||CHAPTER 3: ACQUISITION OF VALUES AND PURPOSE VS. ALIENATION||Page 9|
though my only experience of the destitute was in books....[they] made me feel that from then on my life was to be linked to theirs, their interests were to be mine: I had received a call, a vocation, a direction to my life."
In autobiography after autobiography, one is struck by the passion with which the great peace activists read and studied in an active search for the acquisition of values, truth, and purpose.
The activists of today become the role models for the activists of tomorrow. Thus, the life of Eugene Victor Debs was an inspiration to A.J. Muste and Dorothy Day. Jane Addams was an inspiration to Emily Greene Balch. Bertrand Russell was an inspiration to Balch and to Helen Caldicott. W.E.B. DuBois was an inspiration to Martin Luther King, Jr. Even if this book does nothing else, it should help supply role models to tomorrow's generation of activists. Not everyone has the opportunity to develop a life's purpose when growing up - and instead may simply "go to work for the company." The following description by a peace activist, recalling his life before getting involved in the movement, sounds like the classic description of the alienation of the wage worker:
I lived in a small town where there was never much comment on social concerns....I got married right away and we proceeded to have a family and that's almost totally consuming. I worked for a railroad company for a while and just let the world go by. That went on 12 years or so until the railroad went bankrupt....Otherwise I probably would have stayed there the rest of my life.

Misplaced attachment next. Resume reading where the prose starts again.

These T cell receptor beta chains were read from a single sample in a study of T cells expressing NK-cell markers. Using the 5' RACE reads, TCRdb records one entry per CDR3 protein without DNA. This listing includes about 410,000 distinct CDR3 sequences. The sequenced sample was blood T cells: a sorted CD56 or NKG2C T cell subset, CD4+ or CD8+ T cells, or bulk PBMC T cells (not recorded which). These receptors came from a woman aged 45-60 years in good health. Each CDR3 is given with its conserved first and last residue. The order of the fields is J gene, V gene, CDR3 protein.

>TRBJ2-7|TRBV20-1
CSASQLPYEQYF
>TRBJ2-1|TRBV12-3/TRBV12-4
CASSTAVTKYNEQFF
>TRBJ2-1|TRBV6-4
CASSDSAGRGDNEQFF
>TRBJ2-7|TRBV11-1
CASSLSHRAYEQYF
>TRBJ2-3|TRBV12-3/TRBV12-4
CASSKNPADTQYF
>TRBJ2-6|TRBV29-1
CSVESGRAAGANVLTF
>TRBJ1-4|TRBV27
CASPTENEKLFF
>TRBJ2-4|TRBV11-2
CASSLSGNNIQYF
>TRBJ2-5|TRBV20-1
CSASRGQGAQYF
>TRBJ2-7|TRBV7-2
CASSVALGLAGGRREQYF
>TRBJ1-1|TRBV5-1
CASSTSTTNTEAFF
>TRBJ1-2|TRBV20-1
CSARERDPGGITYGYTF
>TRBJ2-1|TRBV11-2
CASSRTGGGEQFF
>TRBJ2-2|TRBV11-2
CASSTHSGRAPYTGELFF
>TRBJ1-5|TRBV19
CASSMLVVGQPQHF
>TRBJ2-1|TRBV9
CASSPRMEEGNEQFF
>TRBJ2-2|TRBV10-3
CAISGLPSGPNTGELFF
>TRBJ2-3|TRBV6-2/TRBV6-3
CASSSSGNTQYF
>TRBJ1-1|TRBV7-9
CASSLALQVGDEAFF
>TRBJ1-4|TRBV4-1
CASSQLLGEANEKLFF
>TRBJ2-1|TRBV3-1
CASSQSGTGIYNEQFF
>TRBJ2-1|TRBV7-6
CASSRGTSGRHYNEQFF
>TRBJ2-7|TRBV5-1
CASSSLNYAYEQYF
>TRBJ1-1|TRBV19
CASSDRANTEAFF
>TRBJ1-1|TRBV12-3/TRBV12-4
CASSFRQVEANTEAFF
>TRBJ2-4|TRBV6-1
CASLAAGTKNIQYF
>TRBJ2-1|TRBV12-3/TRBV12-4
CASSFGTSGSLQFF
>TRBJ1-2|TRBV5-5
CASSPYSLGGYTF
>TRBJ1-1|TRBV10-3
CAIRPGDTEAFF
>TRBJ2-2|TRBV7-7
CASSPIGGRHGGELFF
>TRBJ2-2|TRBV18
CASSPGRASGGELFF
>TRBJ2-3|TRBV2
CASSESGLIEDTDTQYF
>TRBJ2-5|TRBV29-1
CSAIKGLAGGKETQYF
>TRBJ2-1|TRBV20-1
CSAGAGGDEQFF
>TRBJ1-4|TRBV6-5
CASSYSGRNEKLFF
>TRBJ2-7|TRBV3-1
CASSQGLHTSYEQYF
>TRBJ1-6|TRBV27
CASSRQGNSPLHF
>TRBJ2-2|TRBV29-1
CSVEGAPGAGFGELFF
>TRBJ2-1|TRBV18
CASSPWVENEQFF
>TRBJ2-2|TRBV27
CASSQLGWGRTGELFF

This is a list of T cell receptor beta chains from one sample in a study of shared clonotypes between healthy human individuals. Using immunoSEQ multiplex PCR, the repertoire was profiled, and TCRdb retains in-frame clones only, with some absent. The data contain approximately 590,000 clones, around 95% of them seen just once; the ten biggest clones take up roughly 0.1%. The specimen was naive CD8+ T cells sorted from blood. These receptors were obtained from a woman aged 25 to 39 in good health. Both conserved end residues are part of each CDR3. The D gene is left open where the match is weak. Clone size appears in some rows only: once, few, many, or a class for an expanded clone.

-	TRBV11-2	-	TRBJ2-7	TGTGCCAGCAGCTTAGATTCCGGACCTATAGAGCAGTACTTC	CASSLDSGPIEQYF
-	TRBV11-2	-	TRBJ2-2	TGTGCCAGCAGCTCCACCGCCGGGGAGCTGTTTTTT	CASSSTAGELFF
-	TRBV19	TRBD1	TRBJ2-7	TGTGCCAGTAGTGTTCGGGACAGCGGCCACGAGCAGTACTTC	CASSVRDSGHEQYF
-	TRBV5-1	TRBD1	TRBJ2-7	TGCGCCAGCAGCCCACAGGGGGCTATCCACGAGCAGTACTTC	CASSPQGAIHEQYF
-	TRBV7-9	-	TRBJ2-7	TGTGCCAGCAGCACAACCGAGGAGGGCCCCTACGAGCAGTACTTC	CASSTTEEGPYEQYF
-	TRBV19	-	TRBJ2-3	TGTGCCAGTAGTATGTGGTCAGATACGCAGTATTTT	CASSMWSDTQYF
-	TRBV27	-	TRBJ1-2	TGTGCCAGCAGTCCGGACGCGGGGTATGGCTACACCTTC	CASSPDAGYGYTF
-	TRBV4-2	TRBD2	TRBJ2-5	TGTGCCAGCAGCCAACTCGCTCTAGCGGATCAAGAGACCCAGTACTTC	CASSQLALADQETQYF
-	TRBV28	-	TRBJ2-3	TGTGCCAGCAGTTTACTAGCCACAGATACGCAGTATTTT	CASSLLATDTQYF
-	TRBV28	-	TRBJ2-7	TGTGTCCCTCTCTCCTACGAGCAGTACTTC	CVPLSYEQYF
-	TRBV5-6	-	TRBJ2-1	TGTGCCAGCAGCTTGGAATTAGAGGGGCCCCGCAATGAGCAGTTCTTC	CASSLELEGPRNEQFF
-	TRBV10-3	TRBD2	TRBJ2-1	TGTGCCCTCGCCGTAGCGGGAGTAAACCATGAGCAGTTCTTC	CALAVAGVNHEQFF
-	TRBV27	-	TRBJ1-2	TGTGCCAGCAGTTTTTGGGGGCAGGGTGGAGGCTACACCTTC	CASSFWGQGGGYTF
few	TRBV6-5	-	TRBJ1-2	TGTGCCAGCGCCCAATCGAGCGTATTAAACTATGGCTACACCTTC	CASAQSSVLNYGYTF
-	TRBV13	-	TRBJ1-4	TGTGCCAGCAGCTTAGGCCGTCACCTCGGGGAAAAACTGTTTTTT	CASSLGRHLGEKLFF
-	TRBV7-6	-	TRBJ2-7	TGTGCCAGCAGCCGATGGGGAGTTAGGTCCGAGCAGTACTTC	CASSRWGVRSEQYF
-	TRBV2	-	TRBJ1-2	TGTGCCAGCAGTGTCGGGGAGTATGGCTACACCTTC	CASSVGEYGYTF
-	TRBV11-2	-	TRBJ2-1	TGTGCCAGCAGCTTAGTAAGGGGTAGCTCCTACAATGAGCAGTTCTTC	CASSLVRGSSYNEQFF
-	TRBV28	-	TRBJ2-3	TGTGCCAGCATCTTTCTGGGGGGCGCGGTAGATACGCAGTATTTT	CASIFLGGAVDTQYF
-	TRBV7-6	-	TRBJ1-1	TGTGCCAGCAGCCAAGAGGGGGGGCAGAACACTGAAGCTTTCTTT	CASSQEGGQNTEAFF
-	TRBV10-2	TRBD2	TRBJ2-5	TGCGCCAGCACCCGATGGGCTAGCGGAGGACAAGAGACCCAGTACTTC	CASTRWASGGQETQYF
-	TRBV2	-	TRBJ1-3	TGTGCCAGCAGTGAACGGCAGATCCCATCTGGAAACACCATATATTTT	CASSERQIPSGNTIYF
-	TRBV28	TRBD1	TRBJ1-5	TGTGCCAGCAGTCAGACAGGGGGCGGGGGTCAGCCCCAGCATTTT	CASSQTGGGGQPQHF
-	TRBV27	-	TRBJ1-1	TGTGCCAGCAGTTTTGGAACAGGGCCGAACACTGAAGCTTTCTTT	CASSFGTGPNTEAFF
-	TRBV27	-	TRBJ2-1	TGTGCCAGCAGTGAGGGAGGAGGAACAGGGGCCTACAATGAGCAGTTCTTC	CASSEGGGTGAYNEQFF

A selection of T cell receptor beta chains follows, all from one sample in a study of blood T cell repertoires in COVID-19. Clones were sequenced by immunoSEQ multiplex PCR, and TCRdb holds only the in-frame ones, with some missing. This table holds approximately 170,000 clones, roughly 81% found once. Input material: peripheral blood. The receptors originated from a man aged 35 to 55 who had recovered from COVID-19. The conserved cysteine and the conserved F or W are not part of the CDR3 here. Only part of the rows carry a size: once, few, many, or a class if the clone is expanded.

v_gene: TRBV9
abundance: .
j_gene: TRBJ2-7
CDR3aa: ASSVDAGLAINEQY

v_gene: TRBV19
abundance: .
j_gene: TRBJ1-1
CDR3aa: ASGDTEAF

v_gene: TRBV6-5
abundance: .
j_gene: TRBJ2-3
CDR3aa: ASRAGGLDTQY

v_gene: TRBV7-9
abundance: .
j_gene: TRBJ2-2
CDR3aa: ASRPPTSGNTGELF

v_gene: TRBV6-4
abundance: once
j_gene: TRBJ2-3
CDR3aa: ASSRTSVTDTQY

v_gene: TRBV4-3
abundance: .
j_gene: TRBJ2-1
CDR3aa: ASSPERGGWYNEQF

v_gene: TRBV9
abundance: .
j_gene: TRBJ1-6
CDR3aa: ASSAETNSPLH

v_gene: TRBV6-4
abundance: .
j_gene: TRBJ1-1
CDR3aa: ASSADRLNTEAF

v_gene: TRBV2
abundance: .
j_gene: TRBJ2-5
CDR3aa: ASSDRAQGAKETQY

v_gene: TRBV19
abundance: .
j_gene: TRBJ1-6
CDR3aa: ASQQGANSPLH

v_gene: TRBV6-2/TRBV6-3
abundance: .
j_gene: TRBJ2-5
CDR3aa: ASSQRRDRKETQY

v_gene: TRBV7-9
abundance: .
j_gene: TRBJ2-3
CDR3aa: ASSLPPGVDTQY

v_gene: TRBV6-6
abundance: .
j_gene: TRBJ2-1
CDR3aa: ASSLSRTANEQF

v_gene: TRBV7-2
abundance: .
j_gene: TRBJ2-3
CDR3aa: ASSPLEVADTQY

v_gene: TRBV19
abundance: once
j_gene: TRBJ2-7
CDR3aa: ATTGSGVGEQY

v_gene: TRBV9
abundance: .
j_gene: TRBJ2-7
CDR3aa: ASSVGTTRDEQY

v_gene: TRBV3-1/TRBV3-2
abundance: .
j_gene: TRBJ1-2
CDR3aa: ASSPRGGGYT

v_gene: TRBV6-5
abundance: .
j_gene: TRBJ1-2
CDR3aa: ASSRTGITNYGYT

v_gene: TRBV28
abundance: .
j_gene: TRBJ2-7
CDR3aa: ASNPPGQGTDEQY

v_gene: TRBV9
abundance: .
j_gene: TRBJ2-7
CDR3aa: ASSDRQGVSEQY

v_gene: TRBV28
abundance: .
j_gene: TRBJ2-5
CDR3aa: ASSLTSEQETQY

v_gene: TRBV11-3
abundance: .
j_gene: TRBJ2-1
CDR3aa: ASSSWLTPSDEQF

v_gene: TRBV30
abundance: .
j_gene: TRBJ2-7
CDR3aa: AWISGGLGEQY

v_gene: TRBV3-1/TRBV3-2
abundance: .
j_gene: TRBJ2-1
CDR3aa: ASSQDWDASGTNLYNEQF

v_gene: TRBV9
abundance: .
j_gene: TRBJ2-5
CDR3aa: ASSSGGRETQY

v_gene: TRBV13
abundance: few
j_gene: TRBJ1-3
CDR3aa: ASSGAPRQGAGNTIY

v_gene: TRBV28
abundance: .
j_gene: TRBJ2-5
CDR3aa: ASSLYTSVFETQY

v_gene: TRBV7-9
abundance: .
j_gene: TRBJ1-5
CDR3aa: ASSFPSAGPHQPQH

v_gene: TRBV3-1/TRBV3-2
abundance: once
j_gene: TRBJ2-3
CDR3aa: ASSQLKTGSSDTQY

It is not only the worker who may lose a sense of purpose and become alienated. After Jane Addams graduated from college, she felt "disconnected" and "disillusioned" and she describes how she reached the lowest depths "of my nervous depression and sense of maladjustment." She later wrote perceptively about the alienation of young people with higher education who "feel a fatal want of harmony between their theory and their lives, a lack of coordination between thought and action." She described how some may become perpetual students and be "buried beneath this mental accumulation with lowered vitality and discontent." Her story is echoed repeatedly in the autobiographies of Bertrand Russell and Dorothy Day, including the title of the latter's autobiography, The Long Loneliness. Addams suggested involvement in the Settlement House movement as an answer to alienation, but she could equally have suggested involvement in the peace movement for a later generation.
Just as purpose is acquired in a social context, so, too, it may be lost and alienation may set in when a person becomes socially isolated. Having left the U.S. (and his Negro friends) to travel to Europe, DuBois noted in his diary, "I wonder what I am - I wonder what the world is - I wonder if life is worth the Sturm." Jailed and isolated for her part in a demonstration for women's suffrage, Dorothy Day recalls how "I lost all consciousness of any cause. I had no sense of being radical, making protest against a government, carrying on a nonviolent revolution. I could only feel darkness and desolation....I lost all feeling of my own identity....what was good and evil." Even Martin Luther King Jr. was deeply affected by prison and solitary confinement: "Those hours were the longest and most frustrating and bewildering of my life."
Reaffirmation of the social context may renew the sense of purpose and dispel the despair of alienation. When King was released from jail, he was restored to faith in the struggle by the greeting he received:
As I walked out the front door and noticed the host of friends and well?wishers, I regained the courage that I had temporarily lost. I knew that I did not stand alone....From that night on my commitment to the struggle for freedom was stronger than ever before.
The acquisition of values and purpose is only a beginning of consciousness development. Further development depends not only upon ideas, but must come through practice as well, which is what the rest of this book will consider. But practice for justice and peace, in a society dominated by militarism and material gain does not come easily. It takes courage and motivation, the key to which is the emotion of anger.
(end of Chapter 3)